Written by Kirk BairdStanley Kubrick didn’t set out to make a great Vietnam movie; he wanted to make the definitive war film. More specifically, a film about what war does to men and women…and children. And just like with Francis Ford Coppola’s Apocalypse Now—the first in a wave of reactive and reflective Vietnam movies—Full Metal Jacket’s Vietnam setting is mostly incidental. In fact, Kubrick, notorious for not wanting to work much further than a short drive from his English home for his later projects, filmed Full Metal Jacket in and around London, with an abandoned gasworks outside the city doubling for a crumbling and bombed out Hue City, including imported palm trees planted all around. But really, the Vietnam setting is intentionally amorphous so that the burned-out buildings and rubble-strewn streets could be doubles for World War II or, more currently, the Iraq and the Afghanistan wars.
Full Metal Jacket was just released in a deluxe Blu-ray 25th anniversary edition, which includes a half-hour retrospective by cast and crew and others, audio commentary, and the fascinating and illuminating hour-long documentary Stanley Kubrick’s Boxes, which sheds light on the increasingly reclusive director through personal notes, photos, and fan and hate mail. Kubrick died March 7, 1999, at the age of 70.
The director’s film operates on two distinct levels, in much the same way as Private Joker (Matthew Modine), the closest thing we have to a protagonist in Full Metal Jacket, speaks of his own duality as killer soldier-peaceful civilian.
There is the harrowing marine indoctrination on Parris Island, with star-making turns by Vincent D’Onofrio as the simpleminded Private Pyle turned crazed killer, and R. Lee Ermey, a former Marine drill sergeant, who steals the film with his profanity-laced tirades as the taskmaster assigned to make soldiers out of teenagers. This act is about creating the perfect killing machine.
The second and third acts are about Vietnam, where the killing machine is loosed. More than just an hour of white-knuckle bloody combat, though, Full Metal Jacket dispassionately examines modern warfare through young marines, through innocence lost on both sides of the war, and through the media machine that tries to tell the story of war while avoiding the truth. There is commentary sprinkled throughout Full Metal Jacket, but it’s subtle—unlike the majority of Vietnam War-based films.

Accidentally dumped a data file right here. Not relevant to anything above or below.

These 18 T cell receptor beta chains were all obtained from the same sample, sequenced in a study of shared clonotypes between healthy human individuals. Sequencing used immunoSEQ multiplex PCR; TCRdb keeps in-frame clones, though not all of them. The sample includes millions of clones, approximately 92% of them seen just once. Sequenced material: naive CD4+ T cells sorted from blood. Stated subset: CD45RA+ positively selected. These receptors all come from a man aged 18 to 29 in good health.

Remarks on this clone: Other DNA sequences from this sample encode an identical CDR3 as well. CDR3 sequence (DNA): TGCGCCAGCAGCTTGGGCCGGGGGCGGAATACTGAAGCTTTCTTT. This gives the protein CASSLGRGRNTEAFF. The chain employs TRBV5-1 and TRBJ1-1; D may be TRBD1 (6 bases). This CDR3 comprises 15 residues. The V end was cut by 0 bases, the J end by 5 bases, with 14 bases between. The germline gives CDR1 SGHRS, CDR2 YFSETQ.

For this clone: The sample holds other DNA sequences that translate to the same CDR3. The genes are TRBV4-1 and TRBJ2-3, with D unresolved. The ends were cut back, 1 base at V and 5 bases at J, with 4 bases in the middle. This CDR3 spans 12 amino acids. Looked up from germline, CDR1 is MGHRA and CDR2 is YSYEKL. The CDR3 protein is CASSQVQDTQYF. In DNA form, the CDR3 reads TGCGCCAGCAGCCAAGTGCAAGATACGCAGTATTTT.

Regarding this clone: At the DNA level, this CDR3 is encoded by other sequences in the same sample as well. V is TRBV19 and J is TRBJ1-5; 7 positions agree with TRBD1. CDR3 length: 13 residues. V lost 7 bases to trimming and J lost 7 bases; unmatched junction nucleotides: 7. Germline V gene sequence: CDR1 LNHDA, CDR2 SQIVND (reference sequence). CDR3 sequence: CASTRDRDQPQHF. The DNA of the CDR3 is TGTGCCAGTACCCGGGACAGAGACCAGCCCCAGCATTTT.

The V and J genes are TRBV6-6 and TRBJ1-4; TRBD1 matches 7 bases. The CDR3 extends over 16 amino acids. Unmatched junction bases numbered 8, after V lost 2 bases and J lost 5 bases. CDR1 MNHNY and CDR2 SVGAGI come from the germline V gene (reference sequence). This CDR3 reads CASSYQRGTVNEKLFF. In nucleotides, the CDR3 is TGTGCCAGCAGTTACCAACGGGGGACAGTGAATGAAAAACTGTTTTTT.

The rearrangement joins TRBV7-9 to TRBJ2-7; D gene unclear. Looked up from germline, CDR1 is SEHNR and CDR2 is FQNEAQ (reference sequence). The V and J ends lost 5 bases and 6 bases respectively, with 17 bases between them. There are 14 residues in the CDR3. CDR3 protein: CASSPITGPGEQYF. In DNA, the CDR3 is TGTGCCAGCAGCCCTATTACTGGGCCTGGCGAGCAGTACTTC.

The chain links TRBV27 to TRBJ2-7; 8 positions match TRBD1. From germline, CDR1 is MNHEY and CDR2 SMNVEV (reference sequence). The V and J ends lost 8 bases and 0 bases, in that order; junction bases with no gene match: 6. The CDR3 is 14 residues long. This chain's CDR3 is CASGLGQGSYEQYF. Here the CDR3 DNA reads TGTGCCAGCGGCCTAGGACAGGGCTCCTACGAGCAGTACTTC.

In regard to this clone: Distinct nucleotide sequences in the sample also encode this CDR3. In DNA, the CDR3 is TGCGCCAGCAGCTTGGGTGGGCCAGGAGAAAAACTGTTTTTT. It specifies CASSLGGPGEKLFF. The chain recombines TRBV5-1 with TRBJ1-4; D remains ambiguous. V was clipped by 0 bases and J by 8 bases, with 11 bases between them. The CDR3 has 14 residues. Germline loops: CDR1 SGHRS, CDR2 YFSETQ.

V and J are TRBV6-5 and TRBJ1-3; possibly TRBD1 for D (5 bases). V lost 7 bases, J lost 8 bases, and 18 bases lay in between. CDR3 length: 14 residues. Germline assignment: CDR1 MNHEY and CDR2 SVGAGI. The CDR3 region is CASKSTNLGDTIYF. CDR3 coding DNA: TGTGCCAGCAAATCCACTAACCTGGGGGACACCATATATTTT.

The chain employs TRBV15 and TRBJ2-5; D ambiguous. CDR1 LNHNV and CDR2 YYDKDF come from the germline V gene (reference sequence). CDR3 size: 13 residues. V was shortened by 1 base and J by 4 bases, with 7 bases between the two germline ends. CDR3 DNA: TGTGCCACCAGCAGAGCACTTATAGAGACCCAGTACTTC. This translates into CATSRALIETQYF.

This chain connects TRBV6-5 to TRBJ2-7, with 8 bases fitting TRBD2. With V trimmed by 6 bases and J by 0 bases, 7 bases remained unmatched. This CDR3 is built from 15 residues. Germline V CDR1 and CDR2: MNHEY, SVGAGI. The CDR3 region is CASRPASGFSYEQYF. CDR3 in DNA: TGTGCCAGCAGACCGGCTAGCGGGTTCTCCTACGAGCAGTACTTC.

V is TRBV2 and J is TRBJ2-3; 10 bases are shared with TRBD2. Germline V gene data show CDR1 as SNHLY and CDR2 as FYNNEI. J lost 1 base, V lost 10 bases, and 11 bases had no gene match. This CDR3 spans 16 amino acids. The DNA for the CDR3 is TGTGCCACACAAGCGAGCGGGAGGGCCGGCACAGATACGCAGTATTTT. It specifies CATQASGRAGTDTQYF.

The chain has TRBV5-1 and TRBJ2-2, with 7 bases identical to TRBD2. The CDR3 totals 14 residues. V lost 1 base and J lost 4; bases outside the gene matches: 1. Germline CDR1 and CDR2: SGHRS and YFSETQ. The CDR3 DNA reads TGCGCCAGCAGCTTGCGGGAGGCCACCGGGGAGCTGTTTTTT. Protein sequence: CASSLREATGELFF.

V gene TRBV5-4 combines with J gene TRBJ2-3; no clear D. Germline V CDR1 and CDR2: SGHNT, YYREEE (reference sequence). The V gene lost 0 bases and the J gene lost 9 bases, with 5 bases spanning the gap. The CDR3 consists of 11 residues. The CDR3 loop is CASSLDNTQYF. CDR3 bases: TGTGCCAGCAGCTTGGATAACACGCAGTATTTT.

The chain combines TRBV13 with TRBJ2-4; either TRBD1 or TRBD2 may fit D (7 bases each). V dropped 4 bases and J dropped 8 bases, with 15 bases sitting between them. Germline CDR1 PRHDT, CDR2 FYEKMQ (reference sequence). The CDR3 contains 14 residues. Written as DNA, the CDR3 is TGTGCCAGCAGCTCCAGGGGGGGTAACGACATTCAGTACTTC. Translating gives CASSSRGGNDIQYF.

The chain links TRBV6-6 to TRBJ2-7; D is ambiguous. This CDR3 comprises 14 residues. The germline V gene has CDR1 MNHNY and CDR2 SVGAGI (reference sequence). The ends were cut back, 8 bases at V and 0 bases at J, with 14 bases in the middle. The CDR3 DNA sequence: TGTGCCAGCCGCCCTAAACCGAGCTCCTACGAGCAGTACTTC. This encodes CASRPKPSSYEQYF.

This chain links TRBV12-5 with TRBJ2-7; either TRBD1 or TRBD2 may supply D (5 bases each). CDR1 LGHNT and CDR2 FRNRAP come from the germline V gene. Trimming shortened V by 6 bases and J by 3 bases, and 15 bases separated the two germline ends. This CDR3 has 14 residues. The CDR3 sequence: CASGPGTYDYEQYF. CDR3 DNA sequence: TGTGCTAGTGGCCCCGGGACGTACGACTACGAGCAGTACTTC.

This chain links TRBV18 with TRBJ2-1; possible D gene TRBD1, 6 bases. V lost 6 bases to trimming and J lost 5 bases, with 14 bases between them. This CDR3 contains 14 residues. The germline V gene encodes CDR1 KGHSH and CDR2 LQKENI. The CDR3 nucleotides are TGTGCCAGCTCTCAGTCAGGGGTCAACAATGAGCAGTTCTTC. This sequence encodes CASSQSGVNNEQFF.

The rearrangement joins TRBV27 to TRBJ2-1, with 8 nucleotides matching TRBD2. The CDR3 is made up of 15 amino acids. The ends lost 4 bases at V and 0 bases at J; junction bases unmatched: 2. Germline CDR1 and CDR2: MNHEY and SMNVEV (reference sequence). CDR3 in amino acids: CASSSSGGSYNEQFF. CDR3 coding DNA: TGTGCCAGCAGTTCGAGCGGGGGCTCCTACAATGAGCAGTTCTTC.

Consider the film’s ending, as the marines, after a grueling firefight with a sniper, retreat inward to a childish comfort and sing out the Mickey Mouse Club theme song as they leave the burning city. There’s nothing heavy-handed about the moment, but its visceral impact lingers.
Full Metal Jacket was released in June, 1987—nearly a year after Oliver Stone’s Oscar-winning Platoon, thus creating unnecessary comparison between the Vietnam films. But there really is no artistic comparison.
As D’Onofrio notes in the film’s audio commentary, “The narration in Oliver’s movie is fantastic because it’s Oliver’s deal and he went through it…you can’t beat it.…But [Full Metal Jacket] is Vietnam plus weirdness beyond belief. Full Metal Jacket is just an amazing piece of work, just the whole thing.”
Full Metal Jacket has all the ingredients of a classic Kubrick film: sharp, almost cold camera angles, an emotional detachment from the director—thereby allowing us, the audience, to create our own responses to the film—and meticulous detail in every shot that begs for repeated viewings with the finger on the pause button. Eyes Wide Shut may have been Kubrick’s last film, but Full Metal Jacket is his last extraordinary work. And this special box set gives the film its proper due. Kubrick was no stranger to war films. Also check out these two anti-war classics:
Paths of Glory
Dr. Strangelove (or How I Learned to Stop Worrying and Love the Bomb)